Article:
HomeOpinionThe Mugabes and Power in Zim play

The Mugabes and Power in Zim play

First Lady Grace Mugabe’s manoeuvres since last year’s grand entry onto the nation’s political stage seem to resemble a play from New York’s Broadway theatre.

Simukai Tinhu Political analyst

Scripted and directed by her husband, President Robert Mugabe, the play is both thrilling and chilling.

A mixture of comic and tragic scenes, at least according to the letters of the ancien Roman architect and scribe, Vitrivius, are quintessential ingredients of a good play. But, at the moment, it’s hard to glimpse much in the way of tragic in this play that could well be titled; The Mugabes and Power in Zimbabwe. All that we have seen so far is Grace’s entertainment, whose percolation under the bleak world of Zanu PF politics is unrelenting.

Most of the comedy is dark, and the main actor tends to score most of the laughs.

Take for example, the arrest of Gokwe-Nembudziya MP Justice Mayor Wadyajena, reportedly after denigrating the First Lady at the ruling party’s just-ended Annual National People’s Conference. Or Grace’s recent crooning to thousands of party supporters at a political rally in Rushinga that: “If you are outside Zanu PF, let me tell you that it’s cold out there. You will spend the day wearing jackets and people will ask if you are sick because you will be wearing those jackets endlessly.”

The utterances draw laughter from the audience, and in an attempt to keep the audience in this state of artificial and perpetual happy suspense, Grace has on a regular basis gone off script. Indeed, at one of the rallies she seemed content to over share by telling thousands that her daughter was married a virgin. Ad litum is not only a gift, but it takes special practice.

In the audience, she has some fans; every actor is bound to have fans. These are mostly Zanu PF supporters. In particular, youth groups have been seen with T-shirts and other party regalia emblazoned with Munhu wese kuna amai slogan.

These admirers are pushing for Grace to take over as the leader of the party, and ultimately the nation’s president. Indeed, the recent extensive “meet-the-people” rallies around the country have been seen as part of the auditioning for the ultimate super star role; the nation’s president.
However, she is also not short of those who want to see her suffer a sordid fall; in their view, the ultimate restoration of moral order for her villainous role in the play.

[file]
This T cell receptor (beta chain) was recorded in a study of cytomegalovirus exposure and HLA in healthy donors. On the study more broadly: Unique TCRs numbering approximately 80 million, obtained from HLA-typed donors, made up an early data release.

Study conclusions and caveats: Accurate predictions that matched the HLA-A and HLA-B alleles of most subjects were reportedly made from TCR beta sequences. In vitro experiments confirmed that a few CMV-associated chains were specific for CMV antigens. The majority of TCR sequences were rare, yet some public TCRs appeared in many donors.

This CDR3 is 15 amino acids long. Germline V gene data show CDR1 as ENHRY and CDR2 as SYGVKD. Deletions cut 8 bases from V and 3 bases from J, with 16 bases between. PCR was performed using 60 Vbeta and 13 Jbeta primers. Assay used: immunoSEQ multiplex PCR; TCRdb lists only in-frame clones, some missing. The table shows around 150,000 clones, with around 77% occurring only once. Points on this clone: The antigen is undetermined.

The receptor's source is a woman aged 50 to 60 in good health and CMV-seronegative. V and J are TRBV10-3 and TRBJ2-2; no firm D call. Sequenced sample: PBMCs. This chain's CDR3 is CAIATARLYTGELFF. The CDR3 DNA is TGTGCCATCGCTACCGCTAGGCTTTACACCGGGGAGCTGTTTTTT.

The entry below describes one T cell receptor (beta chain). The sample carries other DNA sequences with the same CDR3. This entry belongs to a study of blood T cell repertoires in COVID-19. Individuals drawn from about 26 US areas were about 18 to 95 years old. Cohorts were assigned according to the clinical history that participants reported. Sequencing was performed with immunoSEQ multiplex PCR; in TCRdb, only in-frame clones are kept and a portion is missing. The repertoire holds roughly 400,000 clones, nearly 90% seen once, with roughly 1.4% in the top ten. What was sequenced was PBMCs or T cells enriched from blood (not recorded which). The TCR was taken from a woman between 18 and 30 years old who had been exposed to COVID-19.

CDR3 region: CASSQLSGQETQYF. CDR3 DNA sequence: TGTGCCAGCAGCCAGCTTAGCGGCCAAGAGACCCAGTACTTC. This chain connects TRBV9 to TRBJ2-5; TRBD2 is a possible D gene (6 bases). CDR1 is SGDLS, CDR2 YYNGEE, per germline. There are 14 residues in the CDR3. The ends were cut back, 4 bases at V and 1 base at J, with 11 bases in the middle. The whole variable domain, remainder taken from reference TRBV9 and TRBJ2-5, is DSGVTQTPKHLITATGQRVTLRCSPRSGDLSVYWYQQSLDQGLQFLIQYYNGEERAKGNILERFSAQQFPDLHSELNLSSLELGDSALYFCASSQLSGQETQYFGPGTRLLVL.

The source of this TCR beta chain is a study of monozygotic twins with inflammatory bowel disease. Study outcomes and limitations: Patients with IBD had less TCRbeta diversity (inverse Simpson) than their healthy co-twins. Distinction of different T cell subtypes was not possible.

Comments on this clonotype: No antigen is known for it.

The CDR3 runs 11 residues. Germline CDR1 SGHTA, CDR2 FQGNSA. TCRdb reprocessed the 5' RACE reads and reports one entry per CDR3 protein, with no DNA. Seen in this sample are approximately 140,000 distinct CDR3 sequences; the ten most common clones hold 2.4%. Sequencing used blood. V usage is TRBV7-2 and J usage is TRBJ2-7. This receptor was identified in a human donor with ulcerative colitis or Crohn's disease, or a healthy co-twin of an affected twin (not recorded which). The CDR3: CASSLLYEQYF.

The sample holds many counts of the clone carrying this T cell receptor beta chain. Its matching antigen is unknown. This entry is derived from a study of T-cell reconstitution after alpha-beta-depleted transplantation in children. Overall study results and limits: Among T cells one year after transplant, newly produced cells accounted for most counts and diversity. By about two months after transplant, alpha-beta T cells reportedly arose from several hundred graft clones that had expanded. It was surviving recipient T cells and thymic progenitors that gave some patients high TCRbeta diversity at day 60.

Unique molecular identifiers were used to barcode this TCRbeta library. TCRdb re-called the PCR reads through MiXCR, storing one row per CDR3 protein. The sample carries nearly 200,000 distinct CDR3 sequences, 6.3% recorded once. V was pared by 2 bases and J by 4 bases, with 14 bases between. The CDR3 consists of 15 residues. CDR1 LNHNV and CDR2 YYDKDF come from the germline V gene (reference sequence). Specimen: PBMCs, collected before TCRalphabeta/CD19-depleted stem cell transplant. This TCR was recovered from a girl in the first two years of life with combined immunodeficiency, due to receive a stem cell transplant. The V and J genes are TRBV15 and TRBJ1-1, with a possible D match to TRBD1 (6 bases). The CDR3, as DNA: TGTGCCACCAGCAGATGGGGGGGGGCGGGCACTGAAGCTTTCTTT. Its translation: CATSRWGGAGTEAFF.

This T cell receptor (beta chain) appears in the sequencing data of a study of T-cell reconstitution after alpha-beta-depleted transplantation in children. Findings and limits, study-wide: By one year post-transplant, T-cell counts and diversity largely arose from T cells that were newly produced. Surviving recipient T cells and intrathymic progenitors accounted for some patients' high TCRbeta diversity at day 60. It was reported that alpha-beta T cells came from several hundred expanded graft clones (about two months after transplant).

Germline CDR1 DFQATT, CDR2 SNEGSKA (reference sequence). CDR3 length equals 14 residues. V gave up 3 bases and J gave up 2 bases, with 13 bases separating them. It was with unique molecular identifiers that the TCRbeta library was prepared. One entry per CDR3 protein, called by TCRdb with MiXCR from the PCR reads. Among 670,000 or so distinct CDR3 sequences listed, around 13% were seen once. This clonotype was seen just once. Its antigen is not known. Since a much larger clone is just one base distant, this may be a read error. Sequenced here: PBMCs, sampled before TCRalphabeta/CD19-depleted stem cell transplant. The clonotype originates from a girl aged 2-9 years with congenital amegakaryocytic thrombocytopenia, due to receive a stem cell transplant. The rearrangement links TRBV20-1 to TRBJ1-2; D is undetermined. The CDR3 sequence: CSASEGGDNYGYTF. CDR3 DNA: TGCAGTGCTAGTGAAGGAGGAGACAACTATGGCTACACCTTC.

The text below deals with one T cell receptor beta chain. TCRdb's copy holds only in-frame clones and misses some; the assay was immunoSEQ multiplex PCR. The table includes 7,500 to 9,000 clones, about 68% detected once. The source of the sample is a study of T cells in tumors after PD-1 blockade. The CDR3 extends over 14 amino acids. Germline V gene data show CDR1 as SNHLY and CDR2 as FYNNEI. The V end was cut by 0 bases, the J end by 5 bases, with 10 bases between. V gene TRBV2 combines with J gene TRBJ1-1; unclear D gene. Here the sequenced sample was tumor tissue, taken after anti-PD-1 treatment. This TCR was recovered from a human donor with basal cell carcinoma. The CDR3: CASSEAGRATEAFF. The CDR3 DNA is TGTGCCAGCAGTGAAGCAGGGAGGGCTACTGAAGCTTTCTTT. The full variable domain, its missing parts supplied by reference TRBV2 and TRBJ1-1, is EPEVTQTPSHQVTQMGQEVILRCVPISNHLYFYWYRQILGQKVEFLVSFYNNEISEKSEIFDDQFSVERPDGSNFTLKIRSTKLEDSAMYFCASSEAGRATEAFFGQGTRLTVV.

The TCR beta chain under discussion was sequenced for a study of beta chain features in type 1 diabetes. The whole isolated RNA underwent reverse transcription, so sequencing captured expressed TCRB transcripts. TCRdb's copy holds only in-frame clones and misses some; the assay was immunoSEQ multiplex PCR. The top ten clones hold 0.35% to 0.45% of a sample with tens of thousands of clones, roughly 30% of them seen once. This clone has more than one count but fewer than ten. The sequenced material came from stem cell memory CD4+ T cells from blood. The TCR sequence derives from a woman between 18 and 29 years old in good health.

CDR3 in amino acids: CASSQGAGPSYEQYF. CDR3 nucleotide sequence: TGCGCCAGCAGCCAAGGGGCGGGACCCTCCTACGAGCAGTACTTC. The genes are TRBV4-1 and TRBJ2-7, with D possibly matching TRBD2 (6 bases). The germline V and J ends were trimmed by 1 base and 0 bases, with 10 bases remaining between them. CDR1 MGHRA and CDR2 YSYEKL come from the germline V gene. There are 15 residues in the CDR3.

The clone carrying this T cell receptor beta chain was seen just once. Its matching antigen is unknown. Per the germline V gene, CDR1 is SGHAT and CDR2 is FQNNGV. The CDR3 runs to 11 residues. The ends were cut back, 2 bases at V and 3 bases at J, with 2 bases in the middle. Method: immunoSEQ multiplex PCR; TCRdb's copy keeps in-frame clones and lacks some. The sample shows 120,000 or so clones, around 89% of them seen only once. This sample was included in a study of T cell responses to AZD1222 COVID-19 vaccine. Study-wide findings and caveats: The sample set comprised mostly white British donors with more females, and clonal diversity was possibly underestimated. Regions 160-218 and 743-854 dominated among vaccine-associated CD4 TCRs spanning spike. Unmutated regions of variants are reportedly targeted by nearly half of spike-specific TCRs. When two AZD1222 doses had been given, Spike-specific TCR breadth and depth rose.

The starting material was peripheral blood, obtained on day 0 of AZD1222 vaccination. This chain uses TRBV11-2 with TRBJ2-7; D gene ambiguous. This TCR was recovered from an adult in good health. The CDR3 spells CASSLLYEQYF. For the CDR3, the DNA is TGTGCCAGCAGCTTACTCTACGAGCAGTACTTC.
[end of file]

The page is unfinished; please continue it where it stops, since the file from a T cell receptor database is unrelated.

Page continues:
These are mostly those who have been at the receiving end of her depredations; former vice-president Joice Mujuru and War Veterans minister Chris Mutsvangwa, who was recently kicked out of provincial structures, most likely at the instigation of Grace. After all, the First Lady had told war veterans that they are not as important as they think.

Unwisely, Grace is also beginning to ruffle the usually calm Vice-President Emmerson Mnangagwa, who is watching from the terraces as she dances provocatively to Alphonse Daudet’s L’Arlésienne.

Unconvincing actor

Grace’s appointment as Z anu PF Women’s League leader might be the most improbable appointment of any nature since Emperor Caligula made his horse a consul.

Talentless and graceless, to date her performances have not been convincing, with most of the audience seeing them as mediocre and desperate. It appears the only charming thing about her acting is that she is married to the author of the play, who inorder to fulfil his wife’s ambitions of stardom and glamour, had to give her that all important role.

Protests from the financiers of the play, bad reviews and dwindling audience attendance has not persuaded Mugabe to replace her. This is because, her role in the play is more than just acting.

Mugabe a master puppeteer?

Gorge W Bush’s Secretary of Defence, Donald Rumsfeld, told his biographer that one of the best questions that he was ever asked was “What do you worry about when you go to bed at night?”, and his answer was that as a politician, he worries that one morning he might work up unable to imagine with precision, what could happen tomorrow or in a hundred years.

In politics, imagination is an indispensable talent. Only a few politicians possess that special gift.

Rumsfeld, and here at home, Education minister Jonathan Moyo and President, Robert Mugabe, are a special few. What separate these men from us are not their oratorical or organisational skills — this is bonus if one has them. But, it is their ability to see far ahead than most of us.

Their special gift allows them, using information available, to detect vital signs that threaten their power and then devise, a strategy that can help them retain that power today, and in the future. Contemporary analysts seem to have come to a consensus that Mugabe might have foreseen the usefulness of the politics of land in sustaining himself and his party in power as far back as the 1980s, or even before Independence.

But land might not have been his last card. Judging from what has been happening lately, he might have had another card, which those of high moral order might find repugnant; the instrumentalisation of his marriage. Moralists might struggle to fathom the idea that a husband can use his wife for a political end, in as much as a 20-year old female model can marry an 80-year-old billionaire for his riches.